Every once in a while, an affluent liberal accidentally stumbles onto the truth.
On Monday, actor John Cusack denounced Democrats, saying they have “sold out the working class for decades.”
That much rings true. Democrats have sold out the working class, though not in the way Cusack believes.
Cusack posted an angry screed on the X social media platform that made the correct point for the wrong reasons.
Like many wealthy liberals, the actor best known for films such as “Say Anything” (1989) and “Serendipity” (2001) has long posed as a friend of working people.
Cusack’s friendship, however, comes with conditions. In short, working people must accept that liberals who demand high taxes have only working people’s best interests in mind.
Thus, when the left-wing Jacobin published an article Sunday claiming that some Democrats, including former acting solicitor general Neal Katyal, oppose a wealth tax on people with enormous fortunes, he unleashed on Katyal and other Democratic Party elites.
“This is what liberals /neoliberals have never understood – or taken responsibility for – that they have played a major part in creating the precise conditions for fascism to flourish – Obama corporatist democrats – are to the right of Richard Nixon on domestic policy,” the actor said.
“Don’t believe me – look it up – and dems have sold out the working class for decades – and this kind of bought and paid- for betrayal of principals , fairness – historical precedent -any sense of moral or intellectual honesty,” Cusack said.
Note the attempt to distance himself from “liberals/neoliberals” while still parroting the liberal/neoliberal “fascism” narrative.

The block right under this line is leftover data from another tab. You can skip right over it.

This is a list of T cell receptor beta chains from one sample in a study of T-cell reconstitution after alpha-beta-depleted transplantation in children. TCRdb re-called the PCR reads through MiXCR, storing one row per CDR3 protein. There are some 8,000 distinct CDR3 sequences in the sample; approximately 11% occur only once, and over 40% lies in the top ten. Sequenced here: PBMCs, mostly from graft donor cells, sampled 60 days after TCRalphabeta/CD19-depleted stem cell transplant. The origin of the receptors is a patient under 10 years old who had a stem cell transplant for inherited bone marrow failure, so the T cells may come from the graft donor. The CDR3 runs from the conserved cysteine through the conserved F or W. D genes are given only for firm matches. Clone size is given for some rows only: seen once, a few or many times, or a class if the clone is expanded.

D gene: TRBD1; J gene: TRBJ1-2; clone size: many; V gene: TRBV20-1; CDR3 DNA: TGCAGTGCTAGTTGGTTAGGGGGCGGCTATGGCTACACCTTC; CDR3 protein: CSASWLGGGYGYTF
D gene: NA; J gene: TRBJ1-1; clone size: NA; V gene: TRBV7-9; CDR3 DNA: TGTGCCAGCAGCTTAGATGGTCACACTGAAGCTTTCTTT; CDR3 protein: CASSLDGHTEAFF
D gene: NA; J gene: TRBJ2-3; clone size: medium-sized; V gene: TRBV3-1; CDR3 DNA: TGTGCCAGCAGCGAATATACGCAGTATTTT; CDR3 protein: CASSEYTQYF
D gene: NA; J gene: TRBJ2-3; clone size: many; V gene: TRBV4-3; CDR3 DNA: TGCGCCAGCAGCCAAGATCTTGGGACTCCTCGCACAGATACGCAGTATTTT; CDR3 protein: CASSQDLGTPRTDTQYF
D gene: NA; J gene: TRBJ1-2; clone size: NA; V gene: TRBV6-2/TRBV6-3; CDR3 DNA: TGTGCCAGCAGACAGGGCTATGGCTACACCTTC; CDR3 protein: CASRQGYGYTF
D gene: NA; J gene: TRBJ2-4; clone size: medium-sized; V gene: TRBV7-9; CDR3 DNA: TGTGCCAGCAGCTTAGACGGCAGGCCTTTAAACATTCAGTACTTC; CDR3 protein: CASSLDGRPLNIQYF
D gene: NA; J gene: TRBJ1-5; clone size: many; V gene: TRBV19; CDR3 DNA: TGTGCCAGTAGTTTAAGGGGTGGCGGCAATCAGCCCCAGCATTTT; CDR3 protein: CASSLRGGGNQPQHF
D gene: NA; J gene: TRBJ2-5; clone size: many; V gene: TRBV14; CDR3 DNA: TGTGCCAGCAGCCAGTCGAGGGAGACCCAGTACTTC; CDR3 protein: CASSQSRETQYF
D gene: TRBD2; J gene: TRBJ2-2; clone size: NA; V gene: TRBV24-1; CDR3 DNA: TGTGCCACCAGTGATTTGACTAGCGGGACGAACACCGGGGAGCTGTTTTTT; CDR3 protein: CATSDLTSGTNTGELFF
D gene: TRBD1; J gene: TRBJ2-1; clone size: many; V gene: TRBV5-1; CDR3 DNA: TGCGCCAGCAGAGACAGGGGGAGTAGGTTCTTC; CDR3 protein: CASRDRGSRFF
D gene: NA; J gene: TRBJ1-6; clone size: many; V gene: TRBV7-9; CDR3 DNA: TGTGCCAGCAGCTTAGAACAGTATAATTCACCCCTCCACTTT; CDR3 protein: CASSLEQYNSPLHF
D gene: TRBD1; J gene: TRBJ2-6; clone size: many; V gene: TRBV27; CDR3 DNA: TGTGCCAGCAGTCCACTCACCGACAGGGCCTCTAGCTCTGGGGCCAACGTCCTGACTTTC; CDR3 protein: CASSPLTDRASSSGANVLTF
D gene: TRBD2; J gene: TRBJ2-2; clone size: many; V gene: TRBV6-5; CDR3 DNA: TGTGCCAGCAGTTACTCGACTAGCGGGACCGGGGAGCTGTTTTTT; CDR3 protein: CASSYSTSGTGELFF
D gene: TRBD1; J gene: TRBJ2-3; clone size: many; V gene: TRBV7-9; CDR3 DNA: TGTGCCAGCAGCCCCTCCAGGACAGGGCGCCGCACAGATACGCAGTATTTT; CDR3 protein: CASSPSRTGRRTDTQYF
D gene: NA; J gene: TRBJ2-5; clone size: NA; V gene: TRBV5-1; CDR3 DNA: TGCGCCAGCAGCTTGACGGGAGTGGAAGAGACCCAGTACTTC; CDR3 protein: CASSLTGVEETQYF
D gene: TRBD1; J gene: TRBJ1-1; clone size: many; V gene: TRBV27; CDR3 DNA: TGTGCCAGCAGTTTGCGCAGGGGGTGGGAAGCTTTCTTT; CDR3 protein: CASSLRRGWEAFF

This became a running theme.
Democratic elites, Cusack insisted, “are all in bed with all the all the same big , big money power players.” This, he said, helps explain why former President Donald Trump’s “demagoguery works on people.”
Again, the actor got it partly correct. But again he could not help himself. He had to blame elitist Democrats for Trump’s “demagoguery.”
Cusack then turned his wrath against Katyal’s presumed opposition to a wealth tax on giant fortunes.
“Imagine arguing this – in these times. TOTAL insanity- or in another sense a totally corrupt rigging of the game for concentrated wealth- you are literally working to preserve the Koch brothers – musk gates besos -all the federalist society billionaires who bought the courts – to preserve and expand their plunder,” he wrote, referring to tech titans Elon Musk, Bill Gates and Jeff Bezos.
Still, the actor could not stay away from his favorite subject for long.
“Katyal is well and good outing trumps lawlessness and putting the fascists in their place legally – But seems like he’s working on achieving their greatest victory – so we find out he’s working on making it illegal to tax the wealthiest oligarchs in the history of earth?” Cusack wrote. “This – is ‘ let them eat cake ‘ hubris.”
Again, “trumps lawlessness” and “the fascists” loom large in the leftist’s screed.
WARNING: The following post contains vulgar language that some viewers may find offensive.